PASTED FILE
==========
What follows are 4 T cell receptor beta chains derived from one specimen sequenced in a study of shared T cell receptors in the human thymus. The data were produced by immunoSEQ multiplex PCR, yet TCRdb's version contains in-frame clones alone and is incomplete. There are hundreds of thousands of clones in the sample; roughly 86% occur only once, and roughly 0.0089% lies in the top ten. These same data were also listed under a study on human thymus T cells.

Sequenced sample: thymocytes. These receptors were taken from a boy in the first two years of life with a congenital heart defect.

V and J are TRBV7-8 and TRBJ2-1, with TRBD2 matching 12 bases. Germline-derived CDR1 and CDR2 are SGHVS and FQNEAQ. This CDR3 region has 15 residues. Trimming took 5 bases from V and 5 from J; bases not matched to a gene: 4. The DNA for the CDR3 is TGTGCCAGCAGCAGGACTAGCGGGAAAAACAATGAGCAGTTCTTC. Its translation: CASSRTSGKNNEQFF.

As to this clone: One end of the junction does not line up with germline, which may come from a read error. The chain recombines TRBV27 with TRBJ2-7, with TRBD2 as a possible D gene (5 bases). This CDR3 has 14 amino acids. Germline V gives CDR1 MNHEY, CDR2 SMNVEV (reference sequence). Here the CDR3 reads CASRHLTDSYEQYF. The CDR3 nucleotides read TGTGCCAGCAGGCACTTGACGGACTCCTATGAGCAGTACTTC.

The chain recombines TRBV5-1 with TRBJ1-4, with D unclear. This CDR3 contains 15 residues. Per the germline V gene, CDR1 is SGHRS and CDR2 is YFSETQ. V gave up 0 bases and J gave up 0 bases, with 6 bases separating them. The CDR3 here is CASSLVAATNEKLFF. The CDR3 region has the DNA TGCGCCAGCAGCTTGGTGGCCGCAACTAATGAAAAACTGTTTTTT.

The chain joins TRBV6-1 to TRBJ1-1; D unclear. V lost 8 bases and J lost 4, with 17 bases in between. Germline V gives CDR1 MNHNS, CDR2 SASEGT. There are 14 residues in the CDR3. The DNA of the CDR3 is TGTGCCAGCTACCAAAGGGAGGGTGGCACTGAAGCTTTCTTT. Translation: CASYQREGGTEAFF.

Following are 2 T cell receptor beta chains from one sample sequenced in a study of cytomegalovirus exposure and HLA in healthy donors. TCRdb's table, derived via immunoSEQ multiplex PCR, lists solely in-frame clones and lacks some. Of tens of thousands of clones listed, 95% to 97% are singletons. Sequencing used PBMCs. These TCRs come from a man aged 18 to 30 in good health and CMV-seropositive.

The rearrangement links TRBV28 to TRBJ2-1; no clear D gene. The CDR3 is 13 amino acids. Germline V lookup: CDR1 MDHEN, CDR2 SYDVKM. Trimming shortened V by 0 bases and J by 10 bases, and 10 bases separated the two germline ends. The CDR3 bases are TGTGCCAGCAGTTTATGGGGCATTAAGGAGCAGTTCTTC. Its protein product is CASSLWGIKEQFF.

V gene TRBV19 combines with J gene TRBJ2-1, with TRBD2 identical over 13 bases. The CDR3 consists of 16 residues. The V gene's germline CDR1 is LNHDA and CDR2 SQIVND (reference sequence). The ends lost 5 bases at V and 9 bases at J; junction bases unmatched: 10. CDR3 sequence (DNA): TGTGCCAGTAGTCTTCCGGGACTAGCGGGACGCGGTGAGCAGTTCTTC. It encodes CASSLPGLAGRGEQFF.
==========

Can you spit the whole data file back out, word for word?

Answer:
What follows are 4 T cell receptor beta chains derived from one specimen sequenced in a study of shared T cell receptors in the human thymus. The data were produced by immunoSEQ multiplex PCR, yet TCRdb's version contains in-frame clones alone and is incomplete. There are hundreds of thousands of clones in the sample; roughly 86% occur only once, and roughly 0.0089% lies in the top ten. These same data were also listed under a study on human thymus T cells.

Sequenced sample: thymocytes. These receptors were taken from a boy in the first two years of life with a congenital heart defect.

V and J are TRBV7-8 and TRBJ2-1, with TRBD2 matching 12 bases. Germline-derived CDR1 and CDR2 are SGHVS and FQNEAQ. This CDR3 region has 15 residues. Trimming took 5 bases from V and 5 from J; bases not matched to a gene: 4. The DNA for the CDR3 is TGTGCCAGCAGCAGGACTAGCGGGAAAAACAATGAGCAGTTCTTC. Its translation: CASSRTSGKNNEQFF.

As to this clone: One end of the junction does not line up with germline, which may come from a read error. The chain recombines TRBV27 with TRBJ2-7, with TRBD2 as a possible D gene (5 bases). This CDR3 has 14 amino acids. Germline V gives CDR1 MNHEY, CDR2 SMNVEV (reference sequence). Here the CDR3 reads CASRHLTDSYEQYF. The CDR3 nucleotides read TGTGCCAGCAGGCACTTGACGGACTCCTATGAGCAGTACTTC.

The chain recombines TRBV5-1 with TRBJ1-4, with D unclear. This CDR3 contains 15 residues. Per the germline V gene, CDR1 is SGHRS and CDR2 is YFSETQ. V gave up 0 bases and J gave up 0 bases, with 6 bases separating them. The CDR3 here is CASSLVAATNEKLFF. The CDR3 region has the DNA TGCGCCAGCAGCTTGGTGGCCGCAACTAATGAAAAACTGTTTTTT.

The chain joins TRBV6-1 to TRBJ1-1; D unclear. V lost 8 bases and J lost 4, with 17 bases in between. Germline V gives CDR1 MNHNS, CDR2 SASEGT. There are 14 residues in the CDR3. The DNA of the CDR3 is TGTGCCAGCTACCAAAGGGAGGGTGGCACTGAAGCTTTCTTT. Translation: CASYQREGGTEAFF.

Following are 2 T cell receptor beta chains from one sample sequenced in a study of cytomegalovirus exposure and HLA in healthy donors. TCRdb's table, derived via immunoSEQ multiplex PCR, lists solely in-frame clones and lacks some. Of tens of thousands of clones listed, 95% to 97% are singletons. Sequencing used PBMCs. These TCRs come from a man aged 18 to 30 in good health and CMV-seropositive.

The rearrangement links TRBV28 to TRBJ2-1; no clear D gene. The CDR3 is 13 amino acids. Germline V lookup: CDR1 MDHEN, CDR2 SYDVKM. Trimming shortened V by 0 bases and J by 10 bases, and 10 bases separated the two germline ends. The CDR3 bases are TGTGCCAGCAGTTTATGGGGCATTAAGGAGCAGTTCTTC. Its protein product is CASSLWGIKEQFF.

V gene TRBV19 combines with J gene TRBJ2-1, with TRBD2 identical over 13 bases. The CDR3 consists of 16 residues. The V gene's germline CDR1 is LNHDA and CDR2 SQIVND (reference sequence). The ends lost 5 bases at V and 9 bases at J; junction bases unmatched: 10. CDR3 sequence (DNA): TGTGCCAGTAGTCTTCCGGGACTAGCGGGACGCGGTGAGCAGTTCTTC. It encodes CASSLPGLAGRGEQFF.